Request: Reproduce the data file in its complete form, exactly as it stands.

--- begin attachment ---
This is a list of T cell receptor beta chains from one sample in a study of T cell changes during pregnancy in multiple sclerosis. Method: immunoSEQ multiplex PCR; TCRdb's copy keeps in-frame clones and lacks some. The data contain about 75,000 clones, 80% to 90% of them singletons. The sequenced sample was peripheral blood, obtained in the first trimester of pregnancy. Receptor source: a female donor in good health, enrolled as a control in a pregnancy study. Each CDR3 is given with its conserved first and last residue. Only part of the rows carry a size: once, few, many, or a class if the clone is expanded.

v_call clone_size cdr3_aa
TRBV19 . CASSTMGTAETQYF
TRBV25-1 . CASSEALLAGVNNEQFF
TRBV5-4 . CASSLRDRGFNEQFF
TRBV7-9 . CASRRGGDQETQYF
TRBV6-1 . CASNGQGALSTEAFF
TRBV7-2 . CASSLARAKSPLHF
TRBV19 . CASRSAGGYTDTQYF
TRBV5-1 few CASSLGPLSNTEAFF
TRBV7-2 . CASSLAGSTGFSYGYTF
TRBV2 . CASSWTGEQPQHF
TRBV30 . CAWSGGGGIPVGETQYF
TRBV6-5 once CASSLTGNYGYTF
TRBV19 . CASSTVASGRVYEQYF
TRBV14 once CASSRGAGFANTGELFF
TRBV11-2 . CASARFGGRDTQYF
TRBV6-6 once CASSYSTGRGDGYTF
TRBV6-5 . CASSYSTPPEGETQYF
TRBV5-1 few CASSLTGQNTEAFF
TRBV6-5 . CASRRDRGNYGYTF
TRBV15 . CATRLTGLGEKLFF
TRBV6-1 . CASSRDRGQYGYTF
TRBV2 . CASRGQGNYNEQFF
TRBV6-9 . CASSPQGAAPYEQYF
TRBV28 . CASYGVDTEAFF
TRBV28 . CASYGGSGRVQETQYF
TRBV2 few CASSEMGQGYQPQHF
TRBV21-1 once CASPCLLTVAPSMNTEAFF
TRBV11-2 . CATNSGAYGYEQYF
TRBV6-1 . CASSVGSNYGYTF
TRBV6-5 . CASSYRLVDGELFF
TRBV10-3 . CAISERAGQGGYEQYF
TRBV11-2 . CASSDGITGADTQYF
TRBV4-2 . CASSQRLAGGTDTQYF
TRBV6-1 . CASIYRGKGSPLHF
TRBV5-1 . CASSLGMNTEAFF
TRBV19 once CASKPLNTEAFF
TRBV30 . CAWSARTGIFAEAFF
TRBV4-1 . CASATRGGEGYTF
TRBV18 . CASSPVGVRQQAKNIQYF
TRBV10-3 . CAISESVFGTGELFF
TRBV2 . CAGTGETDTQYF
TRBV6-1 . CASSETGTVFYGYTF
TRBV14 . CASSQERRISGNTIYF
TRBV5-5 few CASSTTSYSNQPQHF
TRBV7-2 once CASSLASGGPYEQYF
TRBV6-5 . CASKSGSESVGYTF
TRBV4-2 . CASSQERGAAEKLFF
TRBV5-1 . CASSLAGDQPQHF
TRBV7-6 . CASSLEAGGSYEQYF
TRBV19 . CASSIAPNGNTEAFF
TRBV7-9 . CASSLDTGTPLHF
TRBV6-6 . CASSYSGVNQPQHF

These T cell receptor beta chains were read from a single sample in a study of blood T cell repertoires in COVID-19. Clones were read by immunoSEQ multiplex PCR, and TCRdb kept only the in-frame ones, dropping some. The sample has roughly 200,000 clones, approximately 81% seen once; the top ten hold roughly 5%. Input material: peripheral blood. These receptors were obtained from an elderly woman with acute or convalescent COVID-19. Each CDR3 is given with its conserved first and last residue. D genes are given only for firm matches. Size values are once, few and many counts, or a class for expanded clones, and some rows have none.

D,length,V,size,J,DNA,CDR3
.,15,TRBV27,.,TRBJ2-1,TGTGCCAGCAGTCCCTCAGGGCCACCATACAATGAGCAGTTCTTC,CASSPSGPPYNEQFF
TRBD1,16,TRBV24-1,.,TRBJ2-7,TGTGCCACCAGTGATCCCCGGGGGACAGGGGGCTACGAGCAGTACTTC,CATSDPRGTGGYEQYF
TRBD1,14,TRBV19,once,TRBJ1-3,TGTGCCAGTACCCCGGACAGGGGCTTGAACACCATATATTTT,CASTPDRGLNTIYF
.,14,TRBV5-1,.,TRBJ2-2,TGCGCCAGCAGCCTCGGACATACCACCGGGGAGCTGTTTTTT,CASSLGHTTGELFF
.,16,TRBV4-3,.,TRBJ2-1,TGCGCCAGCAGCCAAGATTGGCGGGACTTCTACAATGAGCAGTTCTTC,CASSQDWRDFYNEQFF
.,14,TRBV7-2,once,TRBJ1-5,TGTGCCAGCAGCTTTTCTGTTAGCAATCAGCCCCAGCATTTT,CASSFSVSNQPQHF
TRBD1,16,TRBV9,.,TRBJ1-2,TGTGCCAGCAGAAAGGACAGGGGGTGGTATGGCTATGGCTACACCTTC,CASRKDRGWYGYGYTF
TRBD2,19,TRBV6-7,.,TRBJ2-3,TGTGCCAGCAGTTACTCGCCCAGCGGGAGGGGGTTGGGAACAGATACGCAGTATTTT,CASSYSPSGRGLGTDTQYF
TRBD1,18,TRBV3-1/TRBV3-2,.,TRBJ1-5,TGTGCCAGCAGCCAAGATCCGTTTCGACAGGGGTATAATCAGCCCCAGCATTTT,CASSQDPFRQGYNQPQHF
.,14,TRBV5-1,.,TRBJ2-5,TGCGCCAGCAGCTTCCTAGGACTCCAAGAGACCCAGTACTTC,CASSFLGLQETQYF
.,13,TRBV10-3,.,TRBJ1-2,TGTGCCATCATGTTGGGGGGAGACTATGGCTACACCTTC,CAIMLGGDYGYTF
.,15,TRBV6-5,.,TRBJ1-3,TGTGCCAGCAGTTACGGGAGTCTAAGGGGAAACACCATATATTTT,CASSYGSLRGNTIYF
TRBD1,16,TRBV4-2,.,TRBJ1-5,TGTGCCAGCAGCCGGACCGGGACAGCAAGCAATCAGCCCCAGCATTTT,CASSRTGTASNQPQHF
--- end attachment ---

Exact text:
This is a list of T cell receptor beta chains from one sample in a study of T cell changes during pregnancy in multiple sclerosis. Method: immunoSEQ multiplex PCR; TCRdb's copy keeps in-frame clones and lacks some. The data contain about 75,000 clones, 80% to 90% of them singletons. The sequenced sample was peripheral blood, obtained in the first trimester of pregnancy. Receptor source: a female donor in good health, enrolled as a control in a pregnancy study. Each CDR3 is given with its conserved first and last residue. Only part of the rows carry a size: once, few, many, or a class if the clone is expanded.

v_call clone_size cdr3_aa
TRBV19 . CASSTMGTAETQYF
TRBV25-1 . CASSEALLAGVNNEQFF
TRBV5-4 . CASSLRDRGFNEQFF
TRBV7-9 . CASRRGGDQETQYF
TRBV6-1 . CASNGQGALSTEAFF
TRBV7-2 . CASSLARAKSPLHF
TRBV19 . CASRSAGGYTDTQYF
TRBV5-1 few CASSLGPLSNTEAFF
TRBV7-2 . CASSLAGSTGFSYGYTF
TRBV2 . CASSWTGEQPQHF
TRBV30 . CAWSGGGGIPVGETQYF
TRBV6-5 once CASSLTGNYGYTF
TRBV19 . CASSTVASGRVYEQYF
TRBV14 once CASSRGAGFANTGELFF
TRBV11-2 . CASARFGGRDTQYF
TRBV6-6 once CASSYSTGRGDGYTF
TRBV6-5 . CASSYSTPPEGETQYF
TRBV5-1 few CASSLTGQNTEAFF
TRBV6-5 . CASRRDRGNYGYTF
TRBV15 . CATRLTGLGEKLFF
TRBV6-1 . CASSRDRGQYGYTF
TRBV2 . CASRGQGNYNEQFF
TRBV6-9 . CASSPQGAAPYEQYF
TRBV28 . CASYGVDTEAFF
TRBV28 . CASYGGSGRVQETQYF
TRBV2 few CASSEMGQGYQPQHF
TRBV21-1 once CASPCLLTVAPSMNTEAFF
TRBV11-2 . CATNSGAYGYEQYF
TRBV6-1 . CASSVGSNYGYTF
TRBV6-5 . CASSYRLVDGELFF
TRBV10-3 . CAISERAGQGGYEQYF
TRBV11-2 . CASSDGITGADTQYF
TRBV4-2 . CASSQRLAGGTDTQYF
TRBV6-1 . CASIYRGKGSPLHF
TRBV5-1 . CASSLGMNTEAFF
TRBV19 once CASKPLNTEAFF
TRBV30 . CAWSARTGIFAEAFF
TRBV4-1 . CASATRGGEGYTF
TRBV18 . CASSPVGVRQQAKNIQYF
TRBV10-3 . CAISESVFGTGELFF
TRBV2 . CAGTGETDTQYF
TRBV6-1 . CASSETGTVFYGYTF
TRBV14 . CASSQERRISGNTIYF
TRBV5-5 few CASSTTSYSNQPQHF
TRBV7-2 once CASSLASGGPYEQYF
TRBV6-5 . CASKSGSESVGYTF
TRBV4-2 . CASSQERGAAEKLFF
TRBV5-1 . CASSLAGDQPQHF
TRBV7-6 . CASSLEAGGSYEQYF
TRBV19 . CASSIAPNGNTEAFF
TRBV7-9 . CASSLDTGTPLHF
TRBV6-6 . CASSYSGVNQPQHF

These T cell receptor beta chains were read from a single sample in a study of blood T cell repertoires in COVID-19. Clones were read by immunoSEQ multiplex PCR, and TCRdb kept only the in-frame ones, dropping some. The sample has roughly 200,000 clones, approximately 81% seen once; the top ten hold roughly 5%. Input material: peripheral blood. These receptors were obtained from an elderly woman with acute or convalescent COVID-19. Each CDR3 is given with its conserved first and last residue. D genes are given only for firm matches. Size values are once, few and many counts, or a class for expanded clones, and some rows have none.

D,length,V,size,J,DNA,CDR3
.,15,TRBV27,.,TRBJ2-1,TGTGCCAGCAGTCCCTCAGGGCCACCATACAATGAGCAGTTCTTC,CASSPSGPPYNEQFF
TRBD1,16,TRBV24-1,.,TRBJ2-7,TGTGCCACCAGTGATCCCCGGGGGACAGGGGGCTACGAGCAGTACTTC,CATSDPRGTGGYEQYF
TRBD1,14,TRBV19,once,TRBJ1-3,TGTGCCAGTACCCCGGACAGGGGCTTGAACACCATATATTTT,CASTPDRGLNTIYF
.,14,TRBV5-1,.,TRBJ2-2,TGCGCCAGCAGCCTCGGACATACCACCGGGGAGCTGTTTTTT,CASSLGHTTGELFF
.,16,TRBV4-3,.,TRBJ2-1,TGCGCCAGCAGCCAAGATTGGCGGGACTTCTACAATGAGCAGTTCTTC,CASSQDWRDFYNEQFF
.,14,TRBV7-2,once,TRBJ1-5,TGTGCCAGCAGCTTTTCTGTTAGCAATCAGCCCCAGCATTTT,CASSFSVSNQPQHF
TRBD1,16,TRBV9,.,TRBJ1-2,TGTGCCAGCAGAAAGGACAGGGGGTGGTATGGCTATGGCTACACCTTC,CASRKDRGWYGYGYTF
TRBD2,19,TRBV6-7,.,TRBJ2-3,TGTGCCAGCAGTTACTCGCCCAGCGGGAGGGGGTTGGGAACAGATACGCAGTATTTT,CASSYSPSGRGLGTDTQYF
TRBD1,18,TRBV3-1/TRBV3-2,.,TRBJ1-5,TGTGCCAGCAGCCAAGATCCGTTTCGACAGGGGTATAATCAGCCCCAGCATTTT,CASSQDPFRQGYNQPQHF
.,14,TRBV5-1,.,TRBJ2-5,TGCGCCAGCAGCTTCCTAGGACTCCAAGAGACCCAGTACTTC,CASSFLGLQETQYF
.,13,TRBV10-3,.,TRBJ1-2,TGTGCCATCATGTTGGGGGGAGACTATGGCTACACCTTC,CAIMLGGDYGYTF
.,15,TRBV6-5,.,TRBJ1-3,TGTGCCAGCAGTTACGGGAGTCTAAGGGGAAACACCATATATTTT,CASSYGSLRGNTIYF
TRBD1,16,TRBV4-2,.,TRBJ1-5,TGTGCCAGCAGCCGGACCGGGACAGCAAGCAATCAGCCCCAGCATTTT,CASSRTGTASNQPQHF